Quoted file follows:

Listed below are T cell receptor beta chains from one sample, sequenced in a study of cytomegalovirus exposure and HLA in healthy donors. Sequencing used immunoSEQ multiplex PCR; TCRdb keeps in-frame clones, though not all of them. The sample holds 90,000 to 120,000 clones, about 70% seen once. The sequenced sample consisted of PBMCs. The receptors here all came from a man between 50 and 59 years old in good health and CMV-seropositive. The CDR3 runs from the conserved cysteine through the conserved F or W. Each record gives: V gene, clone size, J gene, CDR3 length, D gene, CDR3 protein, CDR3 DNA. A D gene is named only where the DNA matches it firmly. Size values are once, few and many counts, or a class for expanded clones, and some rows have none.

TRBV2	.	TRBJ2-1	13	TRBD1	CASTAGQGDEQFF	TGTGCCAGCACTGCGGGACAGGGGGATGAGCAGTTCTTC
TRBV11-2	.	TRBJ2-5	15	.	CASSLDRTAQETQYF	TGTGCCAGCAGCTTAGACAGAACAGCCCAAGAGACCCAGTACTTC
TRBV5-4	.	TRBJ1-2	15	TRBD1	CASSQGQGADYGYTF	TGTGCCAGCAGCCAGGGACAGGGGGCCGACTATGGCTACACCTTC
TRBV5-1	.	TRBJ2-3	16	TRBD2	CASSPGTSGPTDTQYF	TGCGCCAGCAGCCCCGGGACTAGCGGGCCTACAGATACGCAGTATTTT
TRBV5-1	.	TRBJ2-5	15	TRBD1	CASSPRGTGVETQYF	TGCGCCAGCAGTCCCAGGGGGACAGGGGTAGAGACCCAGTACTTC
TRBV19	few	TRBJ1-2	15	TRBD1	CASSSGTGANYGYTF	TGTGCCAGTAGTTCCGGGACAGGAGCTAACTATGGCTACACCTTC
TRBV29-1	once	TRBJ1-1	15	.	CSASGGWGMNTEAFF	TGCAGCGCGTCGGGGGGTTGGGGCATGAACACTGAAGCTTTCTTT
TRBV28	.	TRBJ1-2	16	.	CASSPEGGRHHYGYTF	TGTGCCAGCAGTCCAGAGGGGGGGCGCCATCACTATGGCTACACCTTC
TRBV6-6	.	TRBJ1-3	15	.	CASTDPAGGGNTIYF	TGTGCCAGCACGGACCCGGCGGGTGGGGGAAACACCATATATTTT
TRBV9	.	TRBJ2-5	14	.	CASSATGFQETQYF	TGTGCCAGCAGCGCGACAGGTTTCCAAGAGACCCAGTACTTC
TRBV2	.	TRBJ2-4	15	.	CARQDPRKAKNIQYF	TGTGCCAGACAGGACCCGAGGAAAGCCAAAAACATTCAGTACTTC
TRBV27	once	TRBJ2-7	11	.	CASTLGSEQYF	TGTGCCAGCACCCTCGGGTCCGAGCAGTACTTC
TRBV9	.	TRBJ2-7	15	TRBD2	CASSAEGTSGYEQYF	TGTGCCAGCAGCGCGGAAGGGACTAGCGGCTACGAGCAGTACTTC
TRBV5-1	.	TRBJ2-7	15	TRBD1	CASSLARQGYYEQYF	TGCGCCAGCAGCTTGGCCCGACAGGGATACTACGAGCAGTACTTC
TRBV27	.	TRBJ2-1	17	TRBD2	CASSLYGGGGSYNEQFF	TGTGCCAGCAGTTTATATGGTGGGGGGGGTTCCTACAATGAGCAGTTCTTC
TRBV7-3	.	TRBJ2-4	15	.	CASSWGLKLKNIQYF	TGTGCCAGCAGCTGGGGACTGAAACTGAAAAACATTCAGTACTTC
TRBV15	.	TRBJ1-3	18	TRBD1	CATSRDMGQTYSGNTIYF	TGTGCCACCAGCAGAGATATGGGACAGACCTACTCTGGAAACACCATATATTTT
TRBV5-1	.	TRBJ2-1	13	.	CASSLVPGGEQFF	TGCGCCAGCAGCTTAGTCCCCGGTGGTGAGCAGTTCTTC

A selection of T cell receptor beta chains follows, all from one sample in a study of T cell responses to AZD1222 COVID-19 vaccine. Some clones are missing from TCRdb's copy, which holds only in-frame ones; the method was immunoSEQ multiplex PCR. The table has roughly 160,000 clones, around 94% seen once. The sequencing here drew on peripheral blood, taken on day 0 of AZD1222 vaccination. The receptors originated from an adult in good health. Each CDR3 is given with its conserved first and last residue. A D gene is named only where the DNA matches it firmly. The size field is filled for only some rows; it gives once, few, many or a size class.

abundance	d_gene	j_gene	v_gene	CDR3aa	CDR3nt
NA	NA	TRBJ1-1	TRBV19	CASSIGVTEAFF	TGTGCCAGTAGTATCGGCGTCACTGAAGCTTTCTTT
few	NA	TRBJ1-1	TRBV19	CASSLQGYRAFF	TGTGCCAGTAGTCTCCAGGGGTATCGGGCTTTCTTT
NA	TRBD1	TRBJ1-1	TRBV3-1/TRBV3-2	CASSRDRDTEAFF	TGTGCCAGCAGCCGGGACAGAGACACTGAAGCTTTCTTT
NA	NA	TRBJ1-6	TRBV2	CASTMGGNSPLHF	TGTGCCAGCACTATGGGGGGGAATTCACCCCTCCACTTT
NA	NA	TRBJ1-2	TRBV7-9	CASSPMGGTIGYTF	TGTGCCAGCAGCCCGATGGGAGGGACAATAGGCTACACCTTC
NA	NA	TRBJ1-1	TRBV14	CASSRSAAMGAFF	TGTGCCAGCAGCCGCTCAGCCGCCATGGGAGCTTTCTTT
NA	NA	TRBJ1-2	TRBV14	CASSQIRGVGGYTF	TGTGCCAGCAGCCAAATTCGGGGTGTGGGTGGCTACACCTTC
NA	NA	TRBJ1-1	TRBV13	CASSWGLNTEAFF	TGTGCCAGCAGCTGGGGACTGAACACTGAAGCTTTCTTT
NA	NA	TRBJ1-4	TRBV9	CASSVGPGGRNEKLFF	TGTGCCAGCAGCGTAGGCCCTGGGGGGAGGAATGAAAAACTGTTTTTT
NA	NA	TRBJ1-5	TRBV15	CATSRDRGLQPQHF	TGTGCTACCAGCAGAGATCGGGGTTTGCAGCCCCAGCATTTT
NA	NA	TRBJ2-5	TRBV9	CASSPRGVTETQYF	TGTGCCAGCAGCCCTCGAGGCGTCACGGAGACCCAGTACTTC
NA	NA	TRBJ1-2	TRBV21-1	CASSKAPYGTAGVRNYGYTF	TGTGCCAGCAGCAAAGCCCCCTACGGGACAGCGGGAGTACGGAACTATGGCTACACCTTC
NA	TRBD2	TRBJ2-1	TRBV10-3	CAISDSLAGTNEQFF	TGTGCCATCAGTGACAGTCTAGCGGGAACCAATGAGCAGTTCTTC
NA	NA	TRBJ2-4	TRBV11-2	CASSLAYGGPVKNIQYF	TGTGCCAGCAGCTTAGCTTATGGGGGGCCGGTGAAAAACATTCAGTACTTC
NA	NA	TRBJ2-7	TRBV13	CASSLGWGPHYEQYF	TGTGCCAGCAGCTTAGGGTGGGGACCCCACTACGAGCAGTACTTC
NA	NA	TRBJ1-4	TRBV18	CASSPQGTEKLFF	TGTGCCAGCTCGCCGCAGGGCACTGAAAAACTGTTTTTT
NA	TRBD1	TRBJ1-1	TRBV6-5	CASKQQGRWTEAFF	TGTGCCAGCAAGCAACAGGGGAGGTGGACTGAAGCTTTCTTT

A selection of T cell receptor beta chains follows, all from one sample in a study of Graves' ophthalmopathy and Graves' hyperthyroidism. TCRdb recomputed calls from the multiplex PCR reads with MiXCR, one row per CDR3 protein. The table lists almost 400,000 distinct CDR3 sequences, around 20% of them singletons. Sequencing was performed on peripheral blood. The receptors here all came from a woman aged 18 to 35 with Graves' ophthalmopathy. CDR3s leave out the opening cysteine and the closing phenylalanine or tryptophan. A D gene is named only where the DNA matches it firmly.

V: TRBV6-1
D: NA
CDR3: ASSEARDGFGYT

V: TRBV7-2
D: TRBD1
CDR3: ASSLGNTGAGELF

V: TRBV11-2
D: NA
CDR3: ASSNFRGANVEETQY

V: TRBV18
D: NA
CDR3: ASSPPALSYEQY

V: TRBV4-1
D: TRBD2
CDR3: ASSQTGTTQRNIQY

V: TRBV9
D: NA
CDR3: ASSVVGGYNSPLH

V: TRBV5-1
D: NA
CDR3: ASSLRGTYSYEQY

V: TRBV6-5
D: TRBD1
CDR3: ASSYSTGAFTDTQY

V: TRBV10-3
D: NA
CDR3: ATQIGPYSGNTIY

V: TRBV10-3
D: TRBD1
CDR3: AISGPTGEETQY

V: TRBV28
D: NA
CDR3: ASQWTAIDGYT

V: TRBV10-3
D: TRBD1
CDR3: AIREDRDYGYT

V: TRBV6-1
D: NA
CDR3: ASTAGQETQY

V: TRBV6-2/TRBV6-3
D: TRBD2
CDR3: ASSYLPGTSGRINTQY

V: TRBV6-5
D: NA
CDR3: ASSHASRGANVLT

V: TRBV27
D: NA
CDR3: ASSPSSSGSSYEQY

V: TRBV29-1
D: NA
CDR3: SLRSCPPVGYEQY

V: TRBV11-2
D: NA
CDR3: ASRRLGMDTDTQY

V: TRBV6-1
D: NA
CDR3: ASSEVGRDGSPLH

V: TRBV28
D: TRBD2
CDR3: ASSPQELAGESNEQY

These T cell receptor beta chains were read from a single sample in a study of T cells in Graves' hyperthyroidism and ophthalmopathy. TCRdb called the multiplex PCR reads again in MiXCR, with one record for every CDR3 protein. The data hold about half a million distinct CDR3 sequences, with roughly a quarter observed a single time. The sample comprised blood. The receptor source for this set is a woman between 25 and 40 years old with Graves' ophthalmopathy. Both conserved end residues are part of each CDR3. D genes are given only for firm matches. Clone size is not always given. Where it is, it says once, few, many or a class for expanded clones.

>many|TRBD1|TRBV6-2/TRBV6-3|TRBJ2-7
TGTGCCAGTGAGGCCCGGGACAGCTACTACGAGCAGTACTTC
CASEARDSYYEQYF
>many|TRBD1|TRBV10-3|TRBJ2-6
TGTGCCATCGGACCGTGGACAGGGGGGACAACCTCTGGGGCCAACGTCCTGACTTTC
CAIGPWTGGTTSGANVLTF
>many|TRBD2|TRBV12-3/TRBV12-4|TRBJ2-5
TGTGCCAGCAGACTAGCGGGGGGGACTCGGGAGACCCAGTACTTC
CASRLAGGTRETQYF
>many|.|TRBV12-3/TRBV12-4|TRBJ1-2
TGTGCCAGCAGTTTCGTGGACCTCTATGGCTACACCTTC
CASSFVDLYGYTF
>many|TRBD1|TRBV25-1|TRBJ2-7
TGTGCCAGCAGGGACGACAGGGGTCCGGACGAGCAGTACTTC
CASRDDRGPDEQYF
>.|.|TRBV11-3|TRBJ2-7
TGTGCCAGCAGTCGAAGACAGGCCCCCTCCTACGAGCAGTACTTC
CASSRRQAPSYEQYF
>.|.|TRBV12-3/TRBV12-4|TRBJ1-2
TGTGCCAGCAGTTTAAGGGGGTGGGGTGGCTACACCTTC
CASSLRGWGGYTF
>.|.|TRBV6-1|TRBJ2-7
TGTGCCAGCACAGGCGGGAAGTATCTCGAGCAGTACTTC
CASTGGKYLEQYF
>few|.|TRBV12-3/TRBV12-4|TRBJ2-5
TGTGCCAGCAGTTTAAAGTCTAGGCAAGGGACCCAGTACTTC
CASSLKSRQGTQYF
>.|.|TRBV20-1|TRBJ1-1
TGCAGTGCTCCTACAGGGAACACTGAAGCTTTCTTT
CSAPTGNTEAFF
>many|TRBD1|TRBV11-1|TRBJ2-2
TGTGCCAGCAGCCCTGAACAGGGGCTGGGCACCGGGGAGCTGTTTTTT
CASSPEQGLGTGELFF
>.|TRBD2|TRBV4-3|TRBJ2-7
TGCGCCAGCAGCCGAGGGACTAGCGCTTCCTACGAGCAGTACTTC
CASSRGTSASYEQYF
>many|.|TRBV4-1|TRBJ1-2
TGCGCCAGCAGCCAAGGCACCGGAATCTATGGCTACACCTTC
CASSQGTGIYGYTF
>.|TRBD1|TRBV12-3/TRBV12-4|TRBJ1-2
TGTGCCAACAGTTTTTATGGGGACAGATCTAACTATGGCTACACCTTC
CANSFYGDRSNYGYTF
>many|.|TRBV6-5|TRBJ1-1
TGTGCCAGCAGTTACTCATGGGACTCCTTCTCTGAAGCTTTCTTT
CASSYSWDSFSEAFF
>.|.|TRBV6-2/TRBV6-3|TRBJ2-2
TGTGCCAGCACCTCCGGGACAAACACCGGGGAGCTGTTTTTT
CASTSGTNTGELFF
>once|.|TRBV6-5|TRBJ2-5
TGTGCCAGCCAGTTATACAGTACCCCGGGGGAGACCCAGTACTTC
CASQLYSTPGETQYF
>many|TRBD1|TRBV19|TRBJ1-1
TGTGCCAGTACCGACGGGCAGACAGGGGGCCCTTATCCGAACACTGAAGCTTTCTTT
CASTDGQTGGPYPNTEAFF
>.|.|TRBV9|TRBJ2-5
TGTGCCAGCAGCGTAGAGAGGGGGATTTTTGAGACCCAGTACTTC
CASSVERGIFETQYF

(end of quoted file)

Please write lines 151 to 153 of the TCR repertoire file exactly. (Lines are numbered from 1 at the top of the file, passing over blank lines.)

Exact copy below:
CASQLYSTPGETQYF
>many|TRBD1|TRBV19|TRBJ1-1
TGTGCCAGTACCGACGGGCAGACAGGGGGCCCTTATCCGAACACTGAAGCTTTCTTT